The risk of staff acquiring SARS-CoV-2 in schools is no greater than their risk of acquiring the virus in day-to-day life in the community, according to a new study led by researchers from UBC, BC Children’s Hospital, and Vancouver Coastal Health. The findings have been published as a pre-print ahead of peer review.
“These findings show that, with appropriate mitigation strategies in place, in-person schooling is not associated with significantly increased risk of SARS-CoV-2 transmission for classroom-based staff compared to members of the general population,” says the study’s principal investigator Dr. Pascal Lavoie, associate professor in the faculty of medicine’s department of pediatrics and an investigator at BC Children’s Hospital.
Researchers tested Vancouver School District staff during the 2020-2021 school year for SARS-CoV-2 antibodies – a sign of prior infection – to determine how many had been infected with the virus, whether or not they had felt symptoms.
Of the 1,556 school staff who had their blood sample tested, 2.3 per cent tested positive for antibodies. This percentage was similar to the number of infections in a reference group of blood donors matched by age, sex and area of residence. The results confirm the low prevalence of SARS-CoV-2 infection among staff in the school setting.
“Even when we account for asymptomatic infection using sensitive blood tests, the risk of SARS-CoV-2 being transmitted in schools overall remains very low,” says study co-investigator and the article’s lead author Dr. David Goldfarb, clinical associate professor in the faculty of medicine’s department of pathology and laboratory medicine andinvestigator and a medical microbiologist at BC Children’s Hospital.
Of the 1,689 school staff surveyed, 278 reported close contact with a student or co-worker who was a COVID-19 case, but only five staff who were infected with SARS-CoV-2 believed they likely acquired the virus in the school setting. Another seven staff infected with SARS-CoV-2 reported a close contact with a friend or family member as the main source of contact.
“The results suggest that only a few teachers and school staff contracted SARS-CoV-2, and most assume that they did not contract it at school and thought they caught it from friends or family,” says Dr. Lavoie.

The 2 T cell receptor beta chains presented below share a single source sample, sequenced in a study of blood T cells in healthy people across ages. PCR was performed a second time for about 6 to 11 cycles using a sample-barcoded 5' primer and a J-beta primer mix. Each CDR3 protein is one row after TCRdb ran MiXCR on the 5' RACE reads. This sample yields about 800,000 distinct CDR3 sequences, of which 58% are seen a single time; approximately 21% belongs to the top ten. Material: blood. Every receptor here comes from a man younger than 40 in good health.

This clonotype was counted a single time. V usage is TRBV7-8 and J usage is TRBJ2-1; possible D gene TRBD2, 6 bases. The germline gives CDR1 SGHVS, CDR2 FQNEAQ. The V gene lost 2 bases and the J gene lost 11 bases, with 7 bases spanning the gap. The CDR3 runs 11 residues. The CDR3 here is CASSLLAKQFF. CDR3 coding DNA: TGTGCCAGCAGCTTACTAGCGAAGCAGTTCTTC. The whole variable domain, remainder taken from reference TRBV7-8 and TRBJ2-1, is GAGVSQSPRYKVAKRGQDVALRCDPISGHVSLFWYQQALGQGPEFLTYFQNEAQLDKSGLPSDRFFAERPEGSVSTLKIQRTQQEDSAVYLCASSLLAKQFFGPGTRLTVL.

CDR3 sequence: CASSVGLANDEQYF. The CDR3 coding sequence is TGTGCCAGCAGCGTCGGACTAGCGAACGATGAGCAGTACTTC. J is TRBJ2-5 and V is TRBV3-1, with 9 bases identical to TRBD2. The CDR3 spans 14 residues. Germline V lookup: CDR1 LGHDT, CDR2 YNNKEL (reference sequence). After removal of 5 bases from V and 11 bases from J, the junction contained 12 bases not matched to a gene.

The study also reports on positive viral polymerase chain reaction (PCR) tests in students and staff—the number of people who were tested and were found to be infected with SARS-CoV-2 at the time they were tested. Within the Vancouver School District, 0.98 per cent of the 47,280 students, and 1.3 per cent of the 7,071 staff attending the Vancouver School District received a diagnosis of COVID-19 between the start of the pandemic and March 4, 2021. In this study, school staff reported consistent rates of positive viral tests which are similar to the Vancouver School District—1.3 per cent.
“We hope our findings will help inform school opening and closure policies moving forward,” says co-lead researcher Dr. Louise Mâsse, professor in the faculty of medicine’s School of Population and Public Health and an investigator at BC Children’s Hospital.
“We know how important in-person schooling is for our students, not only for learning, but also for their social, mental, and physical well-being,” says Suzanne Hoffman, superintendent of schools for the Vancouver School District. “These results reaffirm that with the protocols we have in place, schools are safe places to teach and learn.”
“This study highlights that COVID-19 in a school setting typically mirrors transmission from family and community contacts. As more and more Canadians are vaccinated, this will be expected to further reduce family—and community—based COVID-19 transmission,” says Dr. Mel Krajden, professor of pathology and laboratory medicine at UBC’s faculty of medicine and COVID-19 Immunity Task Force leadership group member. The results of this study are very timely as provincial governments across the country are planning and announcing back-to-school scenarios for the next school year. This and the results of other Task Force studies will help guide an evidence-based return to in-person teaching.”
This study was funded by the Government of Canada through its COVID-19 Immunity Task Force (CITF).
The research team was led by Dr. Lavoie and Dr. Mâsse, and also includes Dr. Goldfarb, Dr. Vilte Barakauskas, Dr. Julie Bettinger, Dr Tim Oberlander, Dr. Mike Irvine and Dr. Manish Sadarangani from UBC and BC Children’s Hospital, as well as Dr. Daniel Coombs from UBC’s department of mathematics, Dr. Eva Oberle and Dr. Anne Gadermann from UBC’s school of population and public health, Dr. Agatha Jassem from BCCDC and Dr. Alex Choi, VCH.
A version of this story was originally published by CITF.